A stranger moves to Pawlet, Vermont. At first, his neighbors aren’t sure exactly what to make of him.
Reporter Aaron Reiss found a woman that an entire community calls, in order to find out the names of the very streets they're walking on. She's the gatekeeper for a series of secret underground maps of New York City.
Chana Joffe-Walt tells what happened when a group of public school students in the Bronx went to visit an elite private school three miles away.
Before the war in the East Ramapo, New York school district, there was a truce. Local school officials made a deal with their Hasidic and ultra-Orthodox Jewish neighbors: we'll leave you alone to teach your children in private yeshivas as you see fit as long as you allow our public school budget to pass.
East Ramapo School District
Al Drucker used to work for the IRS doing tax enforcement. One thing he found really helpful in the job was when someone from the public would give a tip on who he should look into.
Gene Cooley had just suffered a huge tragedy, and he was trying to move on. But suddenly anonymous posters started saying horrible things about him on a website called Topix.
Web Extra: How we found this car dealer.
Emily Bonderer Cruz is American. Her husband is Mexican.
In Israel, Sayed Kashua, writes a weekly newspaper column that are these very frank, entertaining conversations about his day-to-day life. A few years ago, he moved his family from East Jerusalem (where most of the Arabs in the city live) to West Jerusalem (where it’s almost all Jews, not Arabs) and that kind of blew people’s minds, his included.
Ira Glass rides around with a man in the man's hometown...a man who doesn't want us to say his name on the radio. Why? Because he's secretly a Democrat, in a small town dominated by Republicans.
Ira plays tape of a man whose job is plowing snow. He'll plow your driveway for money...or, if you're extra nice, he'll do it for free without even mentioning it.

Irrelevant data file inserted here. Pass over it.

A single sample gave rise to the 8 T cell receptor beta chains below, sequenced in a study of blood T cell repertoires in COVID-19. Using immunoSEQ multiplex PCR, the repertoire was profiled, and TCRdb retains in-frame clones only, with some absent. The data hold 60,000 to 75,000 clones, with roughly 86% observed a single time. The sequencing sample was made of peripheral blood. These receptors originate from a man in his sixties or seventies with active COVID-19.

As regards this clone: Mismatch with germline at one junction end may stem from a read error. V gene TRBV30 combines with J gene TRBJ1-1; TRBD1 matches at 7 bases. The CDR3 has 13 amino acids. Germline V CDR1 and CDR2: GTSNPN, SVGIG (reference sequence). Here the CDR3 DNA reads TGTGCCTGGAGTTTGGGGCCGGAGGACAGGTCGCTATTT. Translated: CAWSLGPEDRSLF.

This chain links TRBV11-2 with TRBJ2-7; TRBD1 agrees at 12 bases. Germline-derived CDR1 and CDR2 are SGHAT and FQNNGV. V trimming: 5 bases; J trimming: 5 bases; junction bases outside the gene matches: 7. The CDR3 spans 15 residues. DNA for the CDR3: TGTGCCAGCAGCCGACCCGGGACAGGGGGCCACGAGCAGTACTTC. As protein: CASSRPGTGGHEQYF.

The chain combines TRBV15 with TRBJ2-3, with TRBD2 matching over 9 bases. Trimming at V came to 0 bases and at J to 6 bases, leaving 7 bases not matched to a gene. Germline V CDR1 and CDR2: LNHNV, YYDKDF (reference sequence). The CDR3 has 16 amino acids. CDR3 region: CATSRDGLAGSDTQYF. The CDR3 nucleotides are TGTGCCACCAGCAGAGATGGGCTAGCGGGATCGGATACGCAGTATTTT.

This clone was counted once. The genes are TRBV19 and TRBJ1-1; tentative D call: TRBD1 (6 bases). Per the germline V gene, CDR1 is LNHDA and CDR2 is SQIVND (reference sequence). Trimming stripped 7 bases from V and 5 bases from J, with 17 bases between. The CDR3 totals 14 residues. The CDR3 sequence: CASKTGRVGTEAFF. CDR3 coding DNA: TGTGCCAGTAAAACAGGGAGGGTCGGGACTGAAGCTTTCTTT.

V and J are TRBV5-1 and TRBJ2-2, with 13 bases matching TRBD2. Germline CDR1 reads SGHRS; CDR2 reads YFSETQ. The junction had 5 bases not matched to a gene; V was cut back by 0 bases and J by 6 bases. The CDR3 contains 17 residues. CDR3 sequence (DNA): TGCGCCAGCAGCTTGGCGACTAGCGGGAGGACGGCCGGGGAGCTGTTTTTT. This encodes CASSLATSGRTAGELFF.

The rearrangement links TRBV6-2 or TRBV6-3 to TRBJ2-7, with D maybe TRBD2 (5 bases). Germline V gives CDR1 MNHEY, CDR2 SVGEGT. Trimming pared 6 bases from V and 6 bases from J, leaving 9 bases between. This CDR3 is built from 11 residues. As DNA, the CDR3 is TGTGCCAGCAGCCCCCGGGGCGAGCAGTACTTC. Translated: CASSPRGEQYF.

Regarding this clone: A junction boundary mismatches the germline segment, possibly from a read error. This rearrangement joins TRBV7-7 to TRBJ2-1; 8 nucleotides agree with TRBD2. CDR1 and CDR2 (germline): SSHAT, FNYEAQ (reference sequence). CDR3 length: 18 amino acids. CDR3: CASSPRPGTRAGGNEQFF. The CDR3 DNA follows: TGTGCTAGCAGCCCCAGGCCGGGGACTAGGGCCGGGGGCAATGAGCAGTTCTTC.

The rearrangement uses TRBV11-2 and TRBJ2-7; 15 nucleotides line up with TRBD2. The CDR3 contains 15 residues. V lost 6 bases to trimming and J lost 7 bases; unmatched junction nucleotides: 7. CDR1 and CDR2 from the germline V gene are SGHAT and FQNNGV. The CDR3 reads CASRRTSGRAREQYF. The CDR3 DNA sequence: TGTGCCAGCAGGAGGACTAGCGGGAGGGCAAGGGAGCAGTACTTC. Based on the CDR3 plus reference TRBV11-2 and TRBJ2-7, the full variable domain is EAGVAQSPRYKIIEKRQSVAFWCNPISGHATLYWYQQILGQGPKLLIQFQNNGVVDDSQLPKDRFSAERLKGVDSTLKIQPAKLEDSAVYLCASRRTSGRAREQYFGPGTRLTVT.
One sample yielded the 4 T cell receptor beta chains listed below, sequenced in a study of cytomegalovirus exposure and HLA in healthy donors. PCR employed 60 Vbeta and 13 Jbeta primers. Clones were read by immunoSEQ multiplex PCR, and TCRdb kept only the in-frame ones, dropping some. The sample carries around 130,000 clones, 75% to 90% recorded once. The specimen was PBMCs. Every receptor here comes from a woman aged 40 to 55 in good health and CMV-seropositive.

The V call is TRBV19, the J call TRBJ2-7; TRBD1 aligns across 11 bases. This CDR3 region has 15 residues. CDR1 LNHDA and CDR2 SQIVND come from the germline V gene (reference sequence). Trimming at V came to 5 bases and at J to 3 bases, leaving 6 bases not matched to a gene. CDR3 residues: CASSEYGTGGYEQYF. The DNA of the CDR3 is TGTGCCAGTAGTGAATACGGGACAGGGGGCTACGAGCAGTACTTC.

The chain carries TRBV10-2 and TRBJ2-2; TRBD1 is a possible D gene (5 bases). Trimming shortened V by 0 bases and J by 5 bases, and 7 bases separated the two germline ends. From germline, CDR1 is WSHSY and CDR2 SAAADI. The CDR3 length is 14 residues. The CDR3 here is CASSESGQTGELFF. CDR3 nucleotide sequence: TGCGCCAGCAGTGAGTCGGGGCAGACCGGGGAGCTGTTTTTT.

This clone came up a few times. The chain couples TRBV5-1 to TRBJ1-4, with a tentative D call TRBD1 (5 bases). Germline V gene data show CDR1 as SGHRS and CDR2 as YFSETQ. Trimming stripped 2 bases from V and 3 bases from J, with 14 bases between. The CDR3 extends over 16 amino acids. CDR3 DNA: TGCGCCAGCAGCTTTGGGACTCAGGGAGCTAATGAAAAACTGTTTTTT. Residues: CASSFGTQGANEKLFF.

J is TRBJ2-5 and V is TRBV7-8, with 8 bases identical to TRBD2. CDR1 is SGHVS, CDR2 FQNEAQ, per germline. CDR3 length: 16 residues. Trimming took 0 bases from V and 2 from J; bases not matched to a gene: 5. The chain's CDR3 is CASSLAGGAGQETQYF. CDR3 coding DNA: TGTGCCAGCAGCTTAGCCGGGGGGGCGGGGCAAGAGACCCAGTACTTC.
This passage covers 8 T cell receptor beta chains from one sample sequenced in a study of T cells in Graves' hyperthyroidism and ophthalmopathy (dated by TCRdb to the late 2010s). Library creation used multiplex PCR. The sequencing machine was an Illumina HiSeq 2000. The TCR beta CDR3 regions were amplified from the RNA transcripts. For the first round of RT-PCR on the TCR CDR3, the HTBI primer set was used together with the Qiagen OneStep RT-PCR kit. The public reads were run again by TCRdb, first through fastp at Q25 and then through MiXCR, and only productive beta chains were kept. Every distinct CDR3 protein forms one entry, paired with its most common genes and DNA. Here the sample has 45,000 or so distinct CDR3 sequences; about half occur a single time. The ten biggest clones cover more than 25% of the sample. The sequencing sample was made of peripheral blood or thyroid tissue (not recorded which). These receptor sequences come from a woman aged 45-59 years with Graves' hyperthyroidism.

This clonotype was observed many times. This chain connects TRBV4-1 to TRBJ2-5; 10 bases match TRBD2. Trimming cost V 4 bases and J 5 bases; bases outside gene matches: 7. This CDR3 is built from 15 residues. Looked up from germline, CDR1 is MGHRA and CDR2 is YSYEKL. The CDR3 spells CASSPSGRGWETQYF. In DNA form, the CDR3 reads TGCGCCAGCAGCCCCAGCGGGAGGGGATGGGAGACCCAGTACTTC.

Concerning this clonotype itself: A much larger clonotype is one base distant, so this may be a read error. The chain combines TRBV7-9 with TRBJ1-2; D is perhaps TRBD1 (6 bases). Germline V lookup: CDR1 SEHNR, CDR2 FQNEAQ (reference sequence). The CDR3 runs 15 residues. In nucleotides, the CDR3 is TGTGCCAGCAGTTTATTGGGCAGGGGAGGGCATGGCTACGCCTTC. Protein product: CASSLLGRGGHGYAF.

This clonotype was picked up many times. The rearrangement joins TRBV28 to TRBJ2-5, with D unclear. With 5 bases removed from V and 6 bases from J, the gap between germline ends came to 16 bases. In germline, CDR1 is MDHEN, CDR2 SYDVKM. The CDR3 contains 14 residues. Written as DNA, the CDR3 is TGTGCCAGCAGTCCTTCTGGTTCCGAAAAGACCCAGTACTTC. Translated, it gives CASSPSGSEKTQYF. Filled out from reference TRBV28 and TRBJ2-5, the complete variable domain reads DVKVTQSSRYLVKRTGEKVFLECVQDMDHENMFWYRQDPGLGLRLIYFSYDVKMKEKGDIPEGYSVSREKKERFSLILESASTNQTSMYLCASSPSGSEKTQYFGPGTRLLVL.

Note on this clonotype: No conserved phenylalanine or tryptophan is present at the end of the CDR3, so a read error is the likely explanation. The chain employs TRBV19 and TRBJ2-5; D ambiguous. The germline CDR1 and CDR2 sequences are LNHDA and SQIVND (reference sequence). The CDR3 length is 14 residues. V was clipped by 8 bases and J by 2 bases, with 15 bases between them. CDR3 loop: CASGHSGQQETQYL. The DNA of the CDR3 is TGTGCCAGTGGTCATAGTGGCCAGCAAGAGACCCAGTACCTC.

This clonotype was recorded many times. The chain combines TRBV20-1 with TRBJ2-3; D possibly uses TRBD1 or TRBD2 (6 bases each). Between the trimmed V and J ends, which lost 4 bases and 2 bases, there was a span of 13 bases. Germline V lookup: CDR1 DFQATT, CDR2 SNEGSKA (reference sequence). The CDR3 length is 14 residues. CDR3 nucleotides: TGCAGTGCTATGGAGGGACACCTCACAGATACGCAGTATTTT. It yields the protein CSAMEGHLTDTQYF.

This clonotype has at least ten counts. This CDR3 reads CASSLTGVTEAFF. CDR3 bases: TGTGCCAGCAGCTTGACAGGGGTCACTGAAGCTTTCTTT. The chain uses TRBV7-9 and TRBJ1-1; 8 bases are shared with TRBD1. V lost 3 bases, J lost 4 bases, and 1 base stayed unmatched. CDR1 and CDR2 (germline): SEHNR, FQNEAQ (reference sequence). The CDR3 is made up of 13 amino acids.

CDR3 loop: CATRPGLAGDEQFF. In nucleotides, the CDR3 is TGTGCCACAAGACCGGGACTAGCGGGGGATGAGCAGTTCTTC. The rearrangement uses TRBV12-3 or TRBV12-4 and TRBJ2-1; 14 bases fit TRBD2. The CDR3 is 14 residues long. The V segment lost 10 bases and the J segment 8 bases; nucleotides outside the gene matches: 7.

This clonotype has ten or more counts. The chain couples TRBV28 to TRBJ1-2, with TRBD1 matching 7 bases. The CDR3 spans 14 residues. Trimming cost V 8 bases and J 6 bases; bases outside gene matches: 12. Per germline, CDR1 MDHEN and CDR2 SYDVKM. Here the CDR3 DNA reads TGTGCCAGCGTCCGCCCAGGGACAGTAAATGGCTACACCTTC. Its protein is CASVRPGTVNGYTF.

Comedian Danny Lobell tells this story about the unintended consequences of bringing new residents to his Brooklyn neighborhood. Namely, a couple of chickens.
Host Ira Glass revisits some interviews done with Penn State students in 2009, long before the sex abuse scandal that's engulfed the football team and led to the resignation of its legendary coach, as well as the university's President. Back in 2009, students said that the best thing about Penn State football is the high moral standard upheld by the team and its coaches.
Nancy speaks with Nazanin Rafsanjani about the Iranian custom Tarof, which leads people to constantly offer things they may not want to give, and to refuse things they really want. Nazanin is a producer for the public radio show On The Media.
Reporter Ruth Padawer tells the story of a woman goes to her neighbors with an incredible request—to help care for her son after she dies—and is shocked by their response. Ruth Padawer writes for the New York Times Magazine and teaches at Columbia University's Graduate School of Journalism.
The story of a father who relies on the help of his neighbors in order to take his baby daughter out on a walk. Actor Daniel Beirne reads this excerpt from Ryan Knighton's book C'mon Papa: Dispatches From a Dad in the Dark (which is not yet available in the US).
Ira Glass tells the story of how science is being used to fight the ultimate neighborhood plague: Dog poop.
In the midst of a real estate dispute, Jim O'Grady becomes the target of an unusual neighborhood watch group. He told this story onstage at the Moth.
Ian Brown of the Canadian Broadcasting Corporation on the normal struggle most people experience when they try to stay monogamous.
Alix Spiegel in Colorado Springs, where a massive prayer project is underway to pray for every person, business, and school. When she arrives, she finds the Christians speak a kind of Christian jargon she does not understand.
Jerry Capeci, dean of the New York reporters who cover organized crime, on the decline of the mob in recent years. And Alec Wilkinson of the New Yorker magazine, who discusses a photo his wife took of his old neighbors, the Gambino crime family.
How two next-door neighbors start treating each other badly, and how, once they start, they become obsessed with each other. Paul Tough reports.
An odd occurrence at 124 East Fourth Street in Manhattan's East Village. For the last five weeks, a singer named Nick Drakides has stood on the stoop singing Sinatra songs late at night to the delight of his neighbors.